Bears Ears National Monument and why it is Important
Why the Preservation of Ancient Land is Vital to Modern Day Existence
There has been quite a bit of controversy in the past few weeks about the fact that President Obama has declared Bears Ears as the newest national monument. Everyone has had their say as to whether or not they believe in the preserving of the land, but what is most importance is not the politics of the ordeal, but the history of the land itself and the reasons why Bears Ears should remain a national monument.
Barred from Development
Land developers have always gained more wealth by cutting down trees and robbing the land of vital resources. Bears Ears National Monument takes up 1.35 million acres of land making it quite a large piece of real estate that would forever be barred from land development. Those that would like to market their businesses toward that piece of Utah real estate would have to seek other opportunities that lack the history and therefore the draw to the land.
In addition to the land development, the land is suspected of having large amounts of oil deposits beneath the surface. The big oil companies are clamoring at the chance of drilling the land. Oil drilling has an extremely negative effect on the land as well as the animal and plant life that call it home. If Bears Ears National Monument is not preserved, bids from high end oil drillers are sure to follow and from that, we will see the land begin to deteriorate. Even if they find nothing, as this has been the case in the past, they will stop at nothing to strip the land of vital resources in search of their precious oil.
Bears Ears National Monument is much more than just barring land owners from increasing their already fat wallets, it is about preserving history for future generations. Our children are the future, but what makes a great leader is a connection to the past. A deep knowledge of where we all came from and the past peoples that were in existence long before true development of this country ever took place.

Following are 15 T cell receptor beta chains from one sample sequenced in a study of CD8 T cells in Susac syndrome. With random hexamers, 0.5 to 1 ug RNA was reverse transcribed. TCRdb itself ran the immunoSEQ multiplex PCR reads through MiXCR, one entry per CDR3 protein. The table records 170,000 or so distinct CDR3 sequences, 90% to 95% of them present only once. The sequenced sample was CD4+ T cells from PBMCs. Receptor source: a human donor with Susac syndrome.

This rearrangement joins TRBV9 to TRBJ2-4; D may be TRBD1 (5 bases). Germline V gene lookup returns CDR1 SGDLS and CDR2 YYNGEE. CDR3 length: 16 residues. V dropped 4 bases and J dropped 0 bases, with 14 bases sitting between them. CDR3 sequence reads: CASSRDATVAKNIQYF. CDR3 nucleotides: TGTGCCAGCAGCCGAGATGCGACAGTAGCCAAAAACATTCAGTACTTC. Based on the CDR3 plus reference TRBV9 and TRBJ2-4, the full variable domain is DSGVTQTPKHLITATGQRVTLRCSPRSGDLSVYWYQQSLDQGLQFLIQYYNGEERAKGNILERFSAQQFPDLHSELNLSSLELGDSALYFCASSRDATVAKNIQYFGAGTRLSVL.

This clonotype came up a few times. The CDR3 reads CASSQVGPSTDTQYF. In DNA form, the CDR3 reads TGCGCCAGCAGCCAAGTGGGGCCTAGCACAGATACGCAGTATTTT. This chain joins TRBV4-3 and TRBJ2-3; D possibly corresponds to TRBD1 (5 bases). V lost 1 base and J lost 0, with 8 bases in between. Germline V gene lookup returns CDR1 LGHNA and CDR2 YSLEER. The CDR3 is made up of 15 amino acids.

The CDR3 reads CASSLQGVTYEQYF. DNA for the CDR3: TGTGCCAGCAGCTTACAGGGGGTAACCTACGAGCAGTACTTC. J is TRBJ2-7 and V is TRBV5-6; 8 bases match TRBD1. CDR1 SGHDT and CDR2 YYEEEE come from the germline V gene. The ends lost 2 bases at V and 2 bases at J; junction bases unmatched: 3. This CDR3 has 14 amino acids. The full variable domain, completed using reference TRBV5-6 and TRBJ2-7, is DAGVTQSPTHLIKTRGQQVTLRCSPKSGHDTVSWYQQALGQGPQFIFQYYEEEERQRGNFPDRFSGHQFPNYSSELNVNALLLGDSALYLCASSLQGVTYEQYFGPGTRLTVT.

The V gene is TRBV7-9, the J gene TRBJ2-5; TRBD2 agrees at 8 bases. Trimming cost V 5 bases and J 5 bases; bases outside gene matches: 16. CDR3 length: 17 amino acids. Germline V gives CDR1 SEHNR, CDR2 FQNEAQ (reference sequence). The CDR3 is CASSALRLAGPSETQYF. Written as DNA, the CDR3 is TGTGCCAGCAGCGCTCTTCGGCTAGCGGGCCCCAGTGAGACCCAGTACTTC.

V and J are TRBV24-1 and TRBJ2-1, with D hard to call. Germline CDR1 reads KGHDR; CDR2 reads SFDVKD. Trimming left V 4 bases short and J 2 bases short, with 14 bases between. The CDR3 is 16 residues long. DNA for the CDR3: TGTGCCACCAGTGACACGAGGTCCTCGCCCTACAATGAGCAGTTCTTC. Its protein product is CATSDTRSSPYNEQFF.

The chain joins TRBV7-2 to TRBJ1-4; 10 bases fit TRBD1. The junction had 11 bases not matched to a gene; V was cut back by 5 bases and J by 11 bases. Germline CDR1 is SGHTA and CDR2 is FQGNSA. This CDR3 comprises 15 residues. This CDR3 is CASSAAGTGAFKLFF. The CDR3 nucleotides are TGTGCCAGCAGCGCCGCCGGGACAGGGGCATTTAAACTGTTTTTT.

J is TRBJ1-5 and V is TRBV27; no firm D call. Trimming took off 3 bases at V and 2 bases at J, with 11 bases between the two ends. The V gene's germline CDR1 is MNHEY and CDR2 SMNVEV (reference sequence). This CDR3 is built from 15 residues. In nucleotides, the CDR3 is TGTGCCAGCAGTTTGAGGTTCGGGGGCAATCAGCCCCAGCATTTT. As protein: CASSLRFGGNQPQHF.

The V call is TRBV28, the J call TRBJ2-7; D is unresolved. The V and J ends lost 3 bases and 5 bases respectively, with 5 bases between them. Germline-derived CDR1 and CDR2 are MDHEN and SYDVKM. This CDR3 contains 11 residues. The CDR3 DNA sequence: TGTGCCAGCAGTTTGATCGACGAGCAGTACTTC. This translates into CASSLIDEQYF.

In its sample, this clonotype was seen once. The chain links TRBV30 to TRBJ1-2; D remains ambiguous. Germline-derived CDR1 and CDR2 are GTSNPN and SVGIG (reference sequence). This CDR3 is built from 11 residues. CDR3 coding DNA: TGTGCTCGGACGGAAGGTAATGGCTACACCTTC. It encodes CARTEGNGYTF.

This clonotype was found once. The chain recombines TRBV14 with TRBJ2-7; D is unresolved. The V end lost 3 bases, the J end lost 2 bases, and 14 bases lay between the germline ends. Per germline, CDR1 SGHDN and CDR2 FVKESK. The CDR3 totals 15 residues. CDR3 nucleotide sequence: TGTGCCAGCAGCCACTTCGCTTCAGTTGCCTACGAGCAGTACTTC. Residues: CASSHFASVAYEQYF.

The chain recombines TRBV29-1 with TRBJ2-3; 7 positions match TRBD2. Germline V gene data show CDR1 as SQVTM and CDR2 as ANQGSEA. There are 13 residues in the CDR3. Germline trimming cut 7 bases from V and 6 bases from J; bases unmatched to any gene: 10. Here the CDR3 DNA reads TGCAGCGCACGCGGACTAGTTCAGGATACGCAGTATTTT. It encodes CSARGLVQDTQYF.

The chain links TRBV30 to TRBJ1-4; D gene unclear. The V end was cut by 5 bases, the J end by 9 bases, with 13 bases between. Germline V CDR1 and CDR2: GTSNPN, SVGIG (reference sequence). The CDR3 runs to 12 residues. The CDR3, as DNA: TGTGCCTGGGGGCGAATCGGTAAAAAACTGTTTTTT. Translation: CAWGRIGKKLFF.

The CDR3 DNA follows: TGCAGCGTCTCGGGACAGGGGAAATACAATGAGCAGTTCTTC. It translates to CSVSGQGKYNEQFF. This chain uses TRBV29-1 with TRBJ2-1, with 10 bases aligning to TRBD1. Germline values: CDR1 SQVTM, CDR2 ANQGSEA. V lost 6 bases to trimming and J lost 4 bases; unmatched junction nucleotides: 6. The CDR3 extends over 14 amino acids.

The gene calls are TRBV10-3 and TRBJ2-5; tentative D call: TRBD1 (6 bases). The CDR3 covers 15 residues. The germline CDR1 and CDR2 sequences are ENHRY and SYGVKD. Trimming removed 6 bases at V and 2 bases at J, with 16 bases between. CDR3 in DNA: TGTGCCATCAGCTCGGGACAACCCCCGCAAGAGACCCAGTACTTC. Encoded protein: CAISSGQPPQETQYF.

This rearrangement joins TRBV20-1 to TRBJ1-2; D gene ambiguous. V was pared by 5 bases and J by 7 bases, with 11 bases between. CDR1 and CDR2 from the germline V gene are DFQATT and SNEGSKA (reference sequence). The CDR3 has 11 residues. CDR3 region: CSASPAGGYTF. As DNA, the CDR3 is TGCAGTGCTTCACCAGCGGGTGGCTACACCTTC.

Vast amounts of evidence is found within the borders of Bears Ears National Monument. The remains of these people give us a window into the past and let us know how they may have cooked, hunted, and even managed their families without the onset of modern day technology. It is a true study of self-reliance that simply looking at these objects in a museum could never offer. Looking at these objects and structures in their very own protected environment is the only way to really connect with the past and learn from it. Our young people deserve the opportunity to do so.
Bears Ears National Monument contains more than 100,000 sites where archeologists have already discovered cave dwellings from the Hopi, Pueblo, and the Navajo Nations. These tribes have worked to maintain their lands and keep them from looting, but before Bears Ears was dedicated as a national monument, looting of priceless artifacts and links to the Native American past was taken away. These tribes want the land preserved to maintain their heritage for future generations to grow and learn from.
Hunters have been at the helm for decades destroying precious wildlife with some being hunted to extinction. These animals are not always able to protect themselves from would be human predators, but Bears Ears National Monument allows for them to live and thrive in their protected environment without fear. The removal of human hunters gives the animals to behave and act as they should rather than running from would be gun fire. It may not seem like a big deal, but when you give people the opportunity to see protected wildlife in their natural environment without outside influence, much learning can take place.
What do the Surrounding Communities Say?
When deciding to designate any national monument, listening to the people is vital. Bears Ears National Monument is said to be one that will drive tourism to the area, but much of the surrounding communities are divided as to what to do. Some residents feel that the state could benefit from increased jobs brought about from the oil companies and other companies that may look to develop the land, but others maintain that the national monument is a good thing because of the increased tourism and the fact that the land will be preserved for future generations.
The politicians will have to sort out the facts of whether to maintain Bears Ears as a national monument, but to deny the land the opportunity to be protected is to deny the people of that land the opportunity to teach their children, maintain their livelihood, and promote healthy animal habitats and that is somethings that we should never compromise on.